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Archaeo News 

11 October 2009
Cave paintings more than 20,000 years old found in Spain

A group of archaeologists working in the Astigarraga cave in Deba (Basque Country, Spain) have uncovered the oldest cave paintings discovered in the region to date. Dating back between 20,000 and 22,000 years, the markings represent a group of 16 'paired fragments' in red. Doctor of History and expert in cave paintings, Marcos García Díez, speaking during a conference with press, stressed that this was one of the most important discoveries made in the Basque Country since the discovery of the Altxerri cave in Aia and Ekain in Deba, and highlighted the archeological 'potential' of the site.
     The Astigarraga cave, which was first discovered in 1967, contains other paintings such as one of a mass of black paint covered with concretions of lime, possibly intended to represent an equine animal; or another, of several engraved lines going in various directions which seemingly stand for an anthropomorph. García Díez insisted that, although the images, discovered in August, do not have 'much visual impact', their importance lies in the fact that the 'paired fragments' - 'very rare in cave art' - are binding proof that they were painted in the Upper Paleolithic age and, more specifically, during the Solutrean era, of which they are typical. In his judgement, these 'paired fragments' can be explained by means of Ethnography, or the study of human societies, which would reveal that many primitive groups of the age still used their fingers to paint with during rituals in which they attempted to contact supernatural and transcendent forces. The director of the dig, José Antonio Mujika, who began studying Astigarraga in 2005, also indicated that inside the cave they had found bones placed in crevices and a small throwing dart hidden among stones.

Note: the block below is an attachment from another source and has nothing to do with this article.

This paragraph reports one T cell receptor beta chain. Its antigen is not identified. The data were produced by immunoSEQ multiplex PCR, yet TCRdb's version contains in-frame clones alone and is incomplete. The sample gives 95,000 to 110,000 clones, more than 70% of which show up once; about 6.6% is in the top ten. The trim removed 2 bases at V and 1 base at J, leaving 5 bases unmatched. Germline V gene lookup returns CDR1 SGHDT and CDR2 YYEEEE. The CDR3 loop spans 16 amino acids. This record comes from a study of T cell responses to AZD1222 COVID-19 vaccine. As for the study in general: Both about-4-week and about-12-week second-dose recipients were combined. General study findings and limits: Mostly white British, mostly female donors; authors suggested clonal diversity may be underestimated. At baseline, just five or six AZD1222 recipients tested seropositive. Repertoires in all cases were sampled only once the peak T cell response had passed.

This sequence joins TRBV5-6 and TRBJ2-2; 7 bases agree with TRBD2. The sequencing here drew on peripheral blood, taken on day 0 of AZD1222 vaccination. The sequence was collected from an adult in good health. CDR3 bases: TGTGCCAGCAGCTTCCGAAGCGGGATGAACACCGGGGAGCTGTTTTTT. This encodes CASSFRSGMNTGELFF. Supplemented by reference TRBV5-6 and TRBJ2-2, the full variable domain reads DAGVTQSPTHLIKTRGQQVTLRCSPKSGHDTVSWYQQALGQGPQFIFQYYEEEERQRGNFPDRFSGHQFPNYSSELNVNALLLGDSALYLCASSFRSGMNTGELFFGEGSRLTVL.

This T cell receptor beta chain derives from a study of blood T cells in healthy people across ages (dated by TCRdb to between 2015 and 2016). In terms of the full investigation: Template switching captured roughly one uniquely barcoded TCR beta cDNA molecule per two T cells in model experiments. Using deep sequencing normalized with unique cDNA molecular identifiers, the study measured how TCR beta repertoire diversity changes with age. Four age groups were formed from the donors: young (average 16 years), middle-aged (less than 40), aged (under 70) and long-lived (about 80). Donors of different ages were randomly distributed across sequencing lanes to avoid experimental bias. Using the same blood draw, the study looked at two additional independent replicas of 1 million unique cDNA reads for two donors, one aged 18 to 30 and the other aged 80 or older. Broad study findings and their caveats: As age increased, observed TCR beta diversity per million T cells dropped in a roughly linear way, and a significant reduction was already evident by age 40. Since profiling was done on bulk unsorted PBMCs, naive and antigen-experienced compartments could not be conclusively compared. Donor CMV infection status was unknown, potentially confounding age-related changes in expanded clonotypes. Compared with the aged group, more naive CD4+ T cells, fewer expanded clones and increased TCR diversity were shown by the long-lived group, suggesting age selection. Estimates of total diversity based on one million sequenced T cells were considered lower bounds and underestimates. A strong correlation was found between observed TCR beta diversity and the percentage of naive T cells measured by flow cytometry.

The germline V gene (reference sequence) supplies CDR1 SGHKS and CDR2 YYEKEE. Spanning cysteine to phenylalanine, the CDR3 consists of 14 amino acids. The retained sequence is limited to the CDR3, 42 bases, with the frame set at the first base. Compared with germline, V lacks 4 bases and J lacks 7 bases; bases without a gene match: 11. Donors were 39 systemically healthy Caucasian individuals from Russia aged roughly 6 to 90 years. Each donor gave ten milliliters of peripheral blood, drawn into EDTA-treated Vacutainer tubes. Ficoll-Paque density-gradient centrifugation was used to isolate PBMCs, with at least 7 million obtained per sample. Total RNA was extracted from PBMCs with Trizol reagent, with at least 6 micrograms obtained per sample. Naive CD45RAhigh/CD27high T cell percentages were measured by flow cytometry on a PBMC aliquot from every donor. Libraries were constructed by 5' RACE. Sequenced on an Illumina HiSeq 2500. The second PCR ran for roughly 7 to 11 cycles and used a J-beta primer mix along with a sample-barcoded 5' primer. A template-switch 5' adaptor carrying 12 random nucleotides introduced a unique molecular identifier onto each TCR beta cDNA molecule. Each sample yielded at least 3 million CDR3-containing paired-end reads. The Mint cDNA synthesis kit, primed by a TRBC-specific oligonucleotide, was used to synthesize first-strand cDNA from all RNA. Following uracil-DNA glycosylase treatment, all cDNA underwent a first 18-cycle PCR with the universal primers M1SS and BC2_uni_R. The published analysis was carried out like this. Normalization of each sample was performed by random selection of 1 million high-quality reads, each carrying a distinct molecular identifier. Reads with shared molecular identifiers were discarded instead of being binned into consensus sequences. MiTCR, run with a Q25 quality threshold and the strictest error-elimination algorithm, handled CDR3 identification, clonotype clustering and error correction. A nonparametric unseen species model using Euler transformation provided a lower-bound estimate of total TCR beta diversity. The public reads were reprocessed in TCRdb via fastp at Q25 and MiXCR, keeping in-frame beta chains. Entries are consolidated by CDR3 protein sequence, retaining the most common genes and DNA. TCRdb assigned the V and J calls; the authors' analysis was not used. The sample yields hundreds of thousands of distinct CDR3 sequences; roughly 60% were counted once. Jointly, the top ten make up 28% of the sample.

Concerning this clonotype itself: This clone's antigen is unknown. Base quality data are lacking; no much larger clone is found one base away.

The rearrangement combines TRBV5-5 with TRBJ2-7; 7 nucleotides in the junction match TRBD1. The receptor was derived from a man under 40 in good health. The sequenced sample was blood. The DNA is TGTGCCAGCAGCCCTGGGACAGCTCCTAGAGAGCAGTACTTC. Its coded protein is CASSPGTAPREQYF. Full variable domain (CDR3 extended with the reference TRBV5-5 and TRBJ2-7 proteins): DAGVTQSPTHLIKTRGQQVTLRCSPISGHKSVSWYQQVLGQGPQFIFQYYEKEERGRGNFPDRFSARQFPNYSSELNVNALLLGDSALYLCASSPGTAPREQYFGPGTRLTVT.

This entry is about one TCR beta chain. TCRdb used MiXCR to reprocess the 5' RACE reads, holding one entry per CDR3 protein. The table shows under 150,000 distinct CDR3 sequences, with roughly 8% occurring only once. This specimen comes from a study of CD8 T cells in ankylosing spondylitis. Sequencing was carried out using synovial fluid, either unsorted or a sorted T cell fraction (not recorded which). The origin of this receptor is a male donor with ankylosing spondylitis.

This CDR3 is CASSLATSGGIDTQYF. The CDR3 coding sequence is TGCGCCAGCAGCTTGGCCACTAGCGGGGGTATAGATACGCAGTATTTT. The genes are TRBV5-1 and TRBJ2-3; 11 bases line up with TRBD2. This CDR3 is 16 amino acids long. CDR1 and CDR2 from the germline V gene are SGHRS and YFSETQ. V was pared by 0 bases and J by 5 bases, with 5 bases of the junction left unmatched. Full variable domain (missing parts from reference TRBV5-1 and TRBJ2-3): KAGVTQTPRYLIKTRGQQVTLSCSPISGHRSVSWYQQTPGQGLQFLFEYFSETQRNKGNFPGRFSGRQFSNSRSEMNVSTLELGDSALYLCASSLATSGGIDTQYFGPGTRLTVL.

Source: EIRB.com (8 October 2009)

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